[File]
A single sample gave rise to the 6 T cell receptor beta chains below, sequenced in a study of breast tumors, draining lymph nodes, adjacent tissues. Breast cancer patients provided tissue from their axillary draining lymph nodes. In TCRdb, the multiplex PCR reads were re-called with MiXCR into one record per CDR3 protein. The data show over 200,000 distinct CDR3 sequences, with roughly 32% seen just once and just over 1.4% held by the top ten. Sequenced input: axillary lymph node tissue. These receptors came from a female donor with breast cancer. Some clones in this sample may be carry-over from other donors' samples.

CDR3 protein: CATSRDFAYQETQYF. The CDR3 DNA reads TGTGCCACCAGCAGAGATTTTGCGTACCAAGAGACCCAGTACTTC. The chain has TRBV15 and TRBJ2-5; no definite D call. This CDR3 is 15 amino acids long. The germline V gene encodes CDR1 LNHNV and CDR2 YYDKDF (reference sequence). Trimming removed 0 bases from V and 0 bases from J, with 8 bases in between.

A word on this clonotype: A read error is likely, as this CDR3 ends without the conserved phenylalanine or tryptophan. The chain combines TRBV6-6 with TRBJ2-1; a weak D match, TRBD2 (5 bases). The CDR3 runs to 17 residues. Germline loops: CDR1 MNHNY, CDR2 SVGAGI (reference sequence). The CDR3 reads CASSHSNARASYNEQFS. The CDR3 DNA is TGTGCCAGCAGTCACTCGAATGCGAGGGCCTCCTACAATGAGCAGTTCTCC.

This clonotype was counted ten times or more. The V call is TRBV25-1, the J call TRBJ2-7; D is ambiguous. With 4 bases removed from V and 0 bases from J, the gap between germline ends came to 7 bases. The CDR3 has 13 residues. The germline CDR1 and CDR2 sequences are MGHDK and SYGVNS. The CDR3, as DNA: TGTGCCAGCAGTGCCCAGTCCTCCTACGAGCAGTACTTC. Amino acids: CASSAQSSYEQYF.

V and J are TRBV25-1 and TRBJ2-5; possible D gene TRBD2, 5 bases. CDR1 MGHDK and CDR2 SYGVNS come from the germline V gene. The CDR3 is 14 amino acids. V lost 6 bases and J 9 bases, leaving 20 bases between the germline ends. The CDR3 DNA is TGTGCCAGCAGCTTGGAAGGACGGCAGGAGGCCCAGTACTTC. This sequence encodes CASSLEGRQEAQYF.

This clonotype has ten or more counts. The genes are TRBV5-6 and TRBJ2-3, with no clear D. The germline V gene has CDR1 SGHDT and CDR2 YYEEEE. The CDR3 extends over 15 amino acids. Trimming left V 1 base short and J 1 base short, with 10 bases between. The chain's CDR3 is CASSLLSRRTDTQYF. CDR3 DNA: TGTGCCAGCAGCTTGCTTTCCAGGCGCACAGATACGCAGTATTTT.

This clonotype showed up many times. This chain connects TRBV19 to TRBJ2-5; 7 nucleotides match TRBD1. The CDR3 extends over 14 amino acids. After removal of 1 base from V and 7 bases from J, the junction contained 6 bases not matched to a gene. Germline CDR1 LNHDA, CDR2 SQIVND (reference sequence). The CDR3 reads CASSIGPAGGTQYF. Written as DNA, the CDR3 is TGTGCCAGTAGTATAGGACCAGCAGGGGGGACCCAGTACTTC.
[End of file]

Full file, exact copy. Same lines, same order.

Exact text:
A single sample gave rise to the 6 T cell receptor beta chains below, sequenced in a study of breast tumors, draining lymph nodes, adjacent tissues. Breast cancer patients provided tissue from their axillary draining lymph nodes. In TCRdb, the multiplex PCR reads were re-called with MiXCR into one record per CDR3 protein. The data show over 200,000 distinct CDR3 sequences, with roughly 32% seen just once and just over 1.4% held by the top ten. Sequenced input: axillary lymph node tissue. These receptors came from a female donor with breast cancer. Some clones in this sample may be carry-over from other donors' samples.

CDR3 protein: CATSRDFAYQETQYF. The CDR3 DNA reads TGTGCCACCAGCAGAGATTTTGCGTACCAAGAGACCCAGTACTTC. The chain has TRBV15 and TRBJ2-5; no definite D call. This CDR3 is 15 amino acids long. The germline V gene encodes CDR1 LNHNV and CDR2 YYDKDF (reference sequence). Trimming removed 0 bases from V and 0 bases from J, with 8 bases in between.

A word on this clonotype: A read error is likely, as this CDR3 ends without the conserved phenylalanine or tryptophan. The chain combines TRBV6-6 with TRBJ2-1; a weak D match, TRBD2 (5 bases). The CDR3 runs to 17 residues. Germline loops: CDR1 MNHNY, CDR2 SVGAGI (reference sequence). The CDR3 reads CASSHSNARASYNEQFS. The CDR3 DNA is TGTGCCAGCAGTCACTCGAATGCGAGGGCCTCCTACAATGAGCAGTTCTCC.

This clonotype was counted ten times or more. The V call is TRBV25-1, the J call TRBJ2-7; D is ambiguous. With 4 bases removed from V and 0 bases from J, the gap between germline ends came to 7 bases. The CDR3 has 13 residues. The germline CDR1 and CDR2 sequences are MGHDK and SYGVNS. The CDR3, as DNA: TGTGCCAGCAGTGCCCAGTCCTCCTACGAGCAGTACTTC. Amino acids: CASSAQSSYEQYF.

V and J are TRBV25-1 and TRBJ2-5; possible D gene TRBD2, 5 bases. CDR1 MGHDK and CDR2 SYGVNS come from the germline V gene. The CDR3 is 14 amino acids. V lost 6 bases and J 9 bases, leaving 20 bases between the germline ends. The CDR3 DNA is TGTGCCAGCAGCTTGGAAGGACGGCAGGAGGCCCAGTACTTC. This sequence encodes CASSLEGRQEAQYF.

This clonotype has ten or more counts. The genes are TRBV5-6 and TRBJ2-3, with no clear D. The germline V gene has CDR1 SGHDT and CDR2 YYEEEE. The CDR3 extends over 15 amino acids. Trimming left V 1 base short and J 1 base short, with 10 bases between. The chain's CDR3 is CASSLLSRRTDTQYF. CDR3 DNA: TGTGCCAGCAGCTTGCTTTCCAGGCGCACAGATACGCAGTATTTT.

This clonotype showed up many times. This chain connects TRBV19 to TRBJ2-5; 7 nucleotides match TRBD1. The CDR3 extends over 14 amino acids. After removal of 1 base from V and 7 bases from J, the junction contained 6 bases not matched to a gene. Germline CDR1 LNHDA, CDR2 SQIVND (reference sequence). The CDR3 reads CASSIGPAGGTQYF. Written as DNA, the CDR3 is TGTGCCAGTAGTATAGGACCAGCAGGGGGGACCCAGTACTTC.